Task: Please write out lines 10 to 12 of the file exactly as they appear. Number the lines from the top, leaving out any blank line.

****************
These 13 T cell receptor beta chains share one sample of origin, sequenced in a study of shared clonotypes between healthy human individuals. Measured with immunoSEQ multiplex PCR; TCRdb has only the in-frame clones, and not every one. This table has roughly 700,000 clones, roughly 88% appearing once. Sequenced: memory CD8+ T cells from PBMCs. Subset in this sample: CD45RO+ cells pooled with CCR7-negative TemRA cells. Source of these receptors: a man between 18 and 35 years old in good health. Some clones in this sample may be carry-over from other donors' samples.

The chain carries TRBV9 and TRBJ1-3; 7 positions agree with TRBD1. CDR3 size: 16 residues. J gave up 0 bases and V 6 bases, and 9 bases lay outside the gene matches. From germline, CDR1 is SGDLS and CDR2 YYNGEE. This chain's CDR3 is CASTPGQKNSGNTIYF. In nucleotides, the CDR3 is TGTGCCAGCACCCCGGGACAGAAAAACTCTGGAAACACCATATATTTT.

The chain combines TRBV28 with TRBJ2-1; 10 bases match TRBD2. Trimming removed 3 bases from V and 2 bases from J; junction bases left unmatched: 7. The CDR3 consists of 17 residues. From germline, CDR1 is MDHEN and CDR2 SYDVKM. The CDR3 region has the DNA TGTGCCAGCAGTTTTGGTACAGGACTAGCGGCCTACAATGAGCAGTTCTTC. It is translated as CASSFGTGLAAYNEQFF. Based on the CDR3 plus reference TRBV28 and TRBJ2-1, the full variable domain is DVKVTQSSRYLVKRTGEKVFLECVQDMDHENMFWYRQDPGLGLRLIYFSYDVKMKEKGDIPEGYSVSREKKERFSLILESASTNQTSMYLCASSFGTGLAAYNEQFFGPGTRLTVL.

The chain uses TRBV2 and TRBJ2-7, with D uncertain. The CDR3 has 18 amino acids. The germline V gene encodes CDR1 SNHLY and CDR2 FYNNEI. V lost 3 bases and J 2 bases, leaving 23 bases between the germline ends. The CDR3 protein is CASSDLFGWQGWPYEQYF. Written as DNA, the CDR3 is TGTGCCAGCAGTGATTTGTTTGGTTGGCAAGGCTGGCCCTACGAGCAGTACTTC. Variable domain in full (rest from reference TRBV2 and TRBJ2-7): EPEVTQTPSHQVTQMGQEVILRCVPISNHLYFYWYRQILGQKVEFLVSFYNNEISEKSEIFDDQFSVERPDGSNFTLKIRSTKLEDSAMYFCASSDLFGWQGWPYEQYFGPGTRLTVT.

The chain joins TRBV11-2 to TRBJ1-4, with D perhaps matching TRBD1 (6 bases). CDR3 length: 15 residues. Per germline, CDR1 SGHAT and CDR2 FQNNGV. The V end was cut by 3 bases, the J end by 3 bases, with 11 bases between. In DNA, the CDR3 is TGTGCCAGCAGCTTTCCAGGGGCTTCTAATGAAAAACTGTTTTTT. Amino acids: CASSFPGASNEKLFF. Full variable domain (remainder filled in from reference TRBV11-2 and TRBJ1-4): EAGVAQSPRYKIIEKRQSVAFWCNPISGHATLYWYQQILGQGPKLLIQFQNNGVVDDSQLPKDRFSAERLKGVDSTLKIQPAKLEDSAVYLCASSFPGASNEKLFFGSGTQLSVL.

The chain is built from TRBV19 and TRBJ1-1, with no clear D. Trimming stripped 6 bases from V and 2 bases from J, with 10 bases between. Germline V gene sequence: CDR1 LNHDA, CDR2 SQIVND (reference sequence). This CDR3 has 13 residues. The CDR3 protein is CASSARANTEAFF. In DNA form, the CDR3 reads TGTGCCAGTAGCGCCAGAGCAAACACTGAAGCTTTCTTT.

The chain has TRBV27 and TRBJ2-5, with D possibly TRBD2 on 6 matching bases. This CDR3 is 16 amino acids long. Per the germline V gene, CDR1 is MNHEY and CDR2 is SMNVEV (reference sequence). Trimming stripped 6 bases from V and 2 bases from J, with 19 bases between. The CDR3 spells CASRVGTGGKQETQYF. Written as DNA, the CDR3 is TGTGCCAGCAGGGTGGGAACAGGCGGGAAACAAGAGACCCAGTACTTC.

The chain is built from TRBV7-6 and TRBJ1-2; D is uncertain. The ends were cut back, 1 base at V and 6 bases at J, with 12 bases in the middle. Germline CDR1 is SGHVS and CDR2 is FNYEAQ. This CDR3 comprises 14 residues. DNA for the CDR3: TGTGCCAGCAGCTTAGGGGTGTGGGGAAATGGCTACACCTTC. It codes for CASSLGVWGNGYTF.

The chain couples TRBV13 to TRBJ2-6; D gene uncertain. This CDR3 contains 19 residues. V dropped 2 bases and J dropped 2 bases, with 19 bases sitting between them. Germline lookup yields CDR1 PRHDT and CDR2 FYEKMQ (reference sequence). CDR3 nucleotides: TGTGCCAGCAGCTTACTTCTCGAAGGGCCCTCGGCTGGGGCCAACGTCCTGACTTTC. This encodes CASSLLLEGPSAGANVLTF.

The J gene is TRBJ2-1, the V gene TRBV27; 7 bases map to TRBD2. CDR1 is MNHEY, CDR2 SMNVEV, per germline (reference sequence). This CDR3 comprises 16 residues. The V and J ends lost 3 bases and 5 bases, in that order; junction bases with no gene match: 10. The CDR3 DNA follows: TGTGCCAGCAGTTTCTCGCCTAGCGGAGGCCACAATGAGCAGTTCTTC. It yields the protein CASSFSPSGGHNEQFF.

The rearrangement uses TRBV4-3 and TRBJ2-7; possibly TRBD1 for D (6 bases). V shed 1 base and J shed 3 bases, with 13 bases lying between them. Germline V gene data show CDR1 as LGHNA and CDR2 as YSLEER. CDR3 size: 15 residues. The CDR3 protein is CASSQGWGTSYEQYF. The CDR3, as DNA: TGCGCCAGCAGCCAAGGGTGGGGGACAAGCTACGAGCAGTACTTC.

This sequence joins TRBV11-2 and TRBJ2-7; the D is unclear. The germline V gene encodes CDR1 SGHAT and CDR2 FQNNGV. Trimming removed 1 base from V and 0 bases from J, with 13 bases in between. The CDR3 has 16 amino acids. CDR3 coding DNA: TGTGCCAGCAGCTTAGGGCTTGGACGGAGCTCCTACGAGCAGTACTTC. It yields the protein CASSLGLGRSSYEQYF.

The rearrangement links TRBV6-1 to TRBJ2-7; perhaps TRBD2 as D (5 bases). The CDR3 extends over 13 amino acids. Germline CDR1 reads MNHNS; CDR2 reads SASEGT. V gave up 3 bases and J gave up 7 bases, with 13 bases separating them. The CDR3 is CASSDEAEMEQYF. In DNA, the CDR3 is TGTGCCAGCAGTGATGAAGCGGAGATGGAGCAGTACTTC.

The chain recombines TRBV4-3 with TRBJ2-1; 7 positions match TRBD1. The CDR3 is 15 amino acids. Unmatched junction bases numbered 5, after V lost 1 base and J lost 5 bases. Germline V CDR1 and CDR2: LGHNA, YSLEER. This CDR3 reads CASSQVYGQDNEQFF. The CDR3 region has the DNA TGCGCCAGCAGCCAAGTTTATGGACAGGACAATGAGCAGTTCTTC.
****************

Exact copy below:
The J gene is TRBJ2-1, the V gene TRBV27; 7 bases map to TRBD2. CDR1 is MNHEY, CDR2 SMNVEV, per germline (reference sequence). This CDR3 comprises 16 residues. The V and J ends lost 3 bases and 5 bases, in that order; junction bases with no gene match: 10. The CDR3 DNA follows: TGTGCCAGCAGTTTCTCGCCTAGCGGAGGCCACAATGAGCAGTTCTTC. It yields the protein CASSFSPSGGHNEQFF.

The rearrangement uses TRBV4-3 and TRBJ2-7; possibly TRBD1 for D (6 bases). V shed 1 base and J shed 3 bases, with 13 bases lying between them. Germline V gene data show CDR1 as LGHNA and CDR2 as YSLEER. CDR3 size: 15 residues. The CDR3 protein is CASSQGWGTSYEQYF. The CDR3, as DNA: TGCGCCAGCAGCCAAGGGTGGGGGACAAGCTACGAGCAGTACTTC.

This sequence joins TRBV11-2 and TRBJ2-7; the D is unclear. The germline V gene encodes CDR1 SGHAT and CDR2 FQNNGV. Trimming removed 1 base from V and 0 bases from J, with 13 bases in between. The CDR3 has 16 amino acids. CDR3 coding DNA: TGTGCCAGCAGCTTAGGGCTTGGACGGAGCTCCTACGAGCAGTACTTC. It yields the protein CASSLGLGRSSYEQYF.